Having just started their second stage (Victoria to Ketchikan) in just their second year, the R2AK is already a huge success story and one of the world’s most oddball yet ultra-interesting races. Be sure to check in tomorrow night for the next Sailing Anarchy Podcast with nearly two hours of chat and interviews with the race founder and two leading skippers (one of which has just dropped out), but in the meantime, here’s how to catch up:
Facebook is the event’s clearing house for updates and media content, but each day’s highlight reel – and these are funny, clever, and easily digestible – is over here. The event’s photo gallery is here.
Here’s 42 minutes of Randy’s Mad Dog team shooting ‘as live’ Facebook video from the Victoria start yesterday; currently they’re crushing the fleet in their M32 cat – see here on the tracker.
And if you don’t get the title reference, get out from under that rock!
Here’s an on-water report from SA’er ‘Christian Nally’:
What a thrill for us Gulf Islanders to watch R2AK come through our ‘hood.
We were on the BC Ferries trip back home to Galiano Island, leapfrogging with Bad Kitty (a local favorite, raced against them in Swiftsure) and a few others nearby. When we got home our little island location gave us a great view as they squeezed through Active Pass. It was cool to watch a gybing duel between BK and SFJK, 9 hours after their start.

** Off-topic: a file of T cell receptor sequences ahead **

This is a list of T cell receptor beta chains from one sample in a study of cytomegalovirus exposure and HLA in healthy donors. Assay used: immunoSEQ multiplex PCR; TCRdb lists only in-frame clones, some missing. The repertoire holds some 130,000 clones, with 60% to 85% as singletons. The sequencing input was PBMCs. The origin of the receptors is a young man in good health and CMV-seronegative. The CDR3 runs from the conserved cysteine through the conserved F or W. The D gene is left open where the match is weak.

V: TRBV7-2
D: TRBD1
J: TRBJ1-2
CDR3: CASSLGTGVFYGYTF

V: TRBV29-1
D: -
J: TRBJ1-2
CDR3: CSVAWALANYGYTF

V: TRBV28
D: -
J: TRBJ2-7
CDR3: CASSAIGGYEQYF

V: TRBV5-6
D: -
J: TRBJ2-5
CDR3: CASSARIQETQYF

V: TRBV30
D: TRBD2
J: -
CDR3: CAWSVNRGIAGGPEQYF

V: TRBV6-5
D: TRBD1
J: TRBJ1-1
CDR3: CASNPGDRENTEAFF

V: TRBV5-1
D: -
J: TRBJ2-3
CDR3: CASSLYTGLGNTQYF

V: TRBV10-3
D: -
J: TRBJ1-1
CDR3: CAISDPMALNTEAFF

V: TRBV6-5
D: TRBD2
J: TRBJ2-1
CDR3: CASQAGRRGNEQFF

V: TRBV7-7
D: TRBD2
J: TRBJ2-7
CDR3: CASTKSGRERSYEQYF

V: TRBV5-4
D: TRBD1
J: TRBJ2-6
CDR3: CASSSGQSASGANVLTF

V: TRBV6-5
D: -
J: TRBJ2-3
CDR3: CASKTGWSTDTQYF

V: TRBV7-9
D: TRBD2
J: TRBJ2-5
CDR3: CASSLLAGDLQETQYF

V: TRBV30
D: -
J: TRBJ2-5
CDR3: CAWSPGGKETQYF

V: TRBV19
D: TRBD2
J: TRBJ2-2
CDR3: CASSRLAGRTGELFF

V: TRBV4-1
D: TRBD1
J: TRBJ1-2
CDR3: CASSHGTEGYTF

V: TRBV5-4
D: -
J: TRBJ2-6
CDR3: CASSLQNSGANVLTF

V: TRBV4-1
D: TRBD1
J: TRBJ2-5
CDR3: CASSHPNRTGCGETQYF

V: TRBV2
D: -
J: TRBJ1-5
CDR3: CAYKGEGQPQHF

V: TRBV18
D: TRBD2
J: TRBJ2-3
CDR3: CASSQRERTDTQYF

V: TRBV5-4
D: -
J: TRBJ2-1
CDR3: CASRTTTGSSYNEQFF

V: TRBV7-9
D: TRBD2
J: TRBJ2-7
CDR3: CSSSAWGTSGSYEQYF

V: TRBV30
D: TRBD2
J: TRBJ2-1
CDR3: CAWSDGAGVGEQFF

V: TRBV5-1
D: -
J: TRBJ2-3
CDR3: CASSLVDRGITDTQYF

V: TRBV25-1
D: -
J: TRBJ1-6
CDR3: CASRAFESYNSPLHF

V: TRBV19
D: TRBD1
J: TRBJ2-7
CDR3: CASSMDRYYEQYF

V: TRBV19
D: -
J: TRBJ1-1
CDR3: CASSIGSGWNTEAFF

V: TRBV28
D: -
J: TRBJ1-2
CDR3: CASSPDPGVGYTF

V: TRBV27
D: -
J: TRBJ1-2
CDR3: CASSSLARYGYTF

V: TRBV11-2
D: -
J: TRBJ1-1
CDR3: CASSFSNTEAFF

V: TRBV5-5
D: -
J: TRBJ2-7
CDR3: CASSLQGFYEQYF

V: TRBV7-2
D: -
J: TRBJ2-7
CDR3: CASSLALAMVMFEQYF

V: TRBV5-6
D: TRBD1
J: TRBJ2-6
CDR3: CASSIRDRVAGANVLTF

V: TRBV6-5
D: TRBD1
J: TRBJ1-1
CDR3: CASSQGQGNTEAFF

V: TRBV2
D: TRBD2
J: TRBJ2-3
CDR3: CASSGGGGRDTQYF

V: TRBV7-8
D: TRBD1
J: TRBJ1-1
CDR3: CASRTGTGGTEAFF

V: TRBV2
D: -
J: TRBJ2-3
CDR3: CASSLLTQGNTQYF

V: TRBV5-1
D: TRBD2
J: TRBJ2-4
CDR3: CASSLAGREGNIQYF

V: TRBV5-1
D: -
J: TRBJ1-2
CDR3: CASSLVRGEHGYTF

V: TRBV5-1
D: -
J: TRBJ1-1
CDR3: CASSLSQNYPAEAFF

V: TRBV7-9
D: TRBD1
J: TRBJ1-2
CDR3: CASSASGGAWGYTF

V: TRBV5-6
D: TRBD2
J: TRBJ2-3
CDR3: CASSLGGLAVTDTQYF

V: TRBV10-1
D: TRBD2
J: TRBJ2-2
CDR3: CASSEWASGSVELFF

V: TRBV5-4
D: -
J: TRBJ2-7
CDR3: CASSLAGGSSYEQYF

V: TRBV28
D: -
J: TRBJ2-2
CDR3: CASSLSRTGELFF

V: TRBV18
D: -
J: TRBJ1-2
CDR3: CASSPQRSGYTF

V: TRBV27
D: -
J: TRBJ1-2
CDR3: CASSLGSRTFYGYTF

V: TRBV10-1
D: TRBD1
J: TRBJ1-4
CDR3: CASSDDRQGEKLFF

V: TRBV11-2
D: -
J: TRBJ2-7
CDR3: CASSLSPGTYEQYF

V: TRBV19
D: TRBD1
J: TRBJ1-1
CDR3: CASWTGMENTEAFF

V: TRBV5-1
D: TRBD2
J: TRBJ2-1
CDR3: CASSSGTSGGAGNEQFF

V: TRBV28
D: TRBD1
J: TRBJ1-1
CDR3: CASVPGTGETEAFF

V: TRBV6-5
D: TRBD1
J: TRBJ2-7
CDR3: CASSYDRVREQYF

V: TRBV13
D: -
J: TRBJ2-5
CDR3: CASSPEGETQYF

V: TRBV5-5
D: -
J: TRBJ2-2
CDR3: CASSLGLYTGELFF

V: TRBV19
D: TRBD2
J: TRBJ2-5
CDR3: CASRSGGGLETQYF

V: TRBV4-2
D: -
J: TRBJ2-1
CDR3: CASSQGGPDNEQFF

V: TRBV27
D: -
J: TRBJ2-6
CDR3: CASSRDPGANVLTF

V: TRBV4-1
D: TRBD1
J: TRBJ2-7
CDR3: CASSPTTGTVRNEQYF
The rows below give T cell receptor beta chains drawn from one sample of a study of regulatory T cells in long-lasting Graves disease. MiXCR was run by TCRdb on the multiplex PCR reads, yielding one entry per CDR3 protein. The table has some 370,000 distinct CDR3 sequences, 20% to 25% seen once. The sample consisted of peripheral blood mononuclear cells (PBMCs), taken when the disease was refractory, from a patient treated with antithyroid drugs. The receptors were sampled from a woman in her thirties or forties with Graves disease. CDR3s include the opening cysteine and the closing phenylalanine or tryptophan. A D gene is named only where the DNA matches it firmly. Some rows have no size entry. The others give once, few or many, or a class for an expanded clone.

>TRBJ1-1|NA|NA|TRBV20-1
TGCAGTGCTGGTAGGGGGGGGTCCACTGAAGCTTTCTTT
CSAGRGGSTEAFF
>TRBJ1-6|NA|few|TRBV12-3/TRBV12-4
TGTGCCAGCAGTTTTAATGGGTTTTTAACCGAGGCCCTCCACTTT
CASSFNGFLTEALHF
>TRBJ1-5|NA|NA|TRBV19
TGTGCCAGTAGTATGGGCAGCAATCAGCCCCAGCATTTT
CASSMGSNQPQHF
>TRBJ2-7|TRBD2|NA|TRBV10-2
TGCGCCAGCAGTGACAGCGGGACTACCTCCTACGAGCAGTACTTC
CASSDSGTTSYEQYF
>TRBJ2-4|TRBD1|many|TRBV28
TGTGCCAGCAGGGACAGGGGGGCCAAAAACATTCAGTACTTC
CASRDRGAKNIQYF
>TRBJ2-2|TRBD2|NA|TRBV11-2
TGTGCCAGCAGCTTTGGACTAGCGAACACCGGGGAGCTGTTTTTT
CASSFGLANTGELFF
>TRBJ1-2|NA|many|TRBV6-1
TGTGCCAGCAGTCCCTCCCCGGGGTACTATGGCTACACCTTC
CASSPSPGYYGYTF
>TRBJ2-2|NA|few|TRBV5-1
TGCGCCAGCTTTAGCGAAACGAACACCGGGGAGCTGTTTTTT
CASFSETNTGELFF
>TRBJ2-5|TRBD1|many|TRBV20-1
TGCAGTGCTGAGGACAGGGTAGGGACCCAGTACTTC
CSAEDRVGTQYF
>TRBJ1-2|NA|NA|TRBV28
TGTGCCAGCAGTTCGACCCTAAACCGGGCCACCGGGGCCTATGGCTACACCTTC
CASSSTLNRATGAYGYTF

One choice that boats had to make was whether to go out around Saturna or come up through the pass. Much depends on what the currents will be when you get there (in a way that’s amplified by our local geography in ways that few other races will ever experience!). Turns out based on our arm-chair analysis, it was 6 of one, 1/2 dozen of the other, as the split fleet appears to have interleaved back together after the split. (The attached tracker grab appears to show that, by my first order estimates.)
We’re also cheering for Dr. Janice Mason on one of the all female crews (Sistership) because she used to be from Galiano Island.
It’s so great that so far this year is light air compared to last year’s blow hard race. This really mixes it up with regard to which boats are optimized for and that’s a great boost to the future of this race. The variety of the boats is also a big thrill for us, as we get to armchair quarterback about this advantage or that disadvantage.
Of course no coverage would be complete without reference to the brass ones associated with trying this on a paddleboard.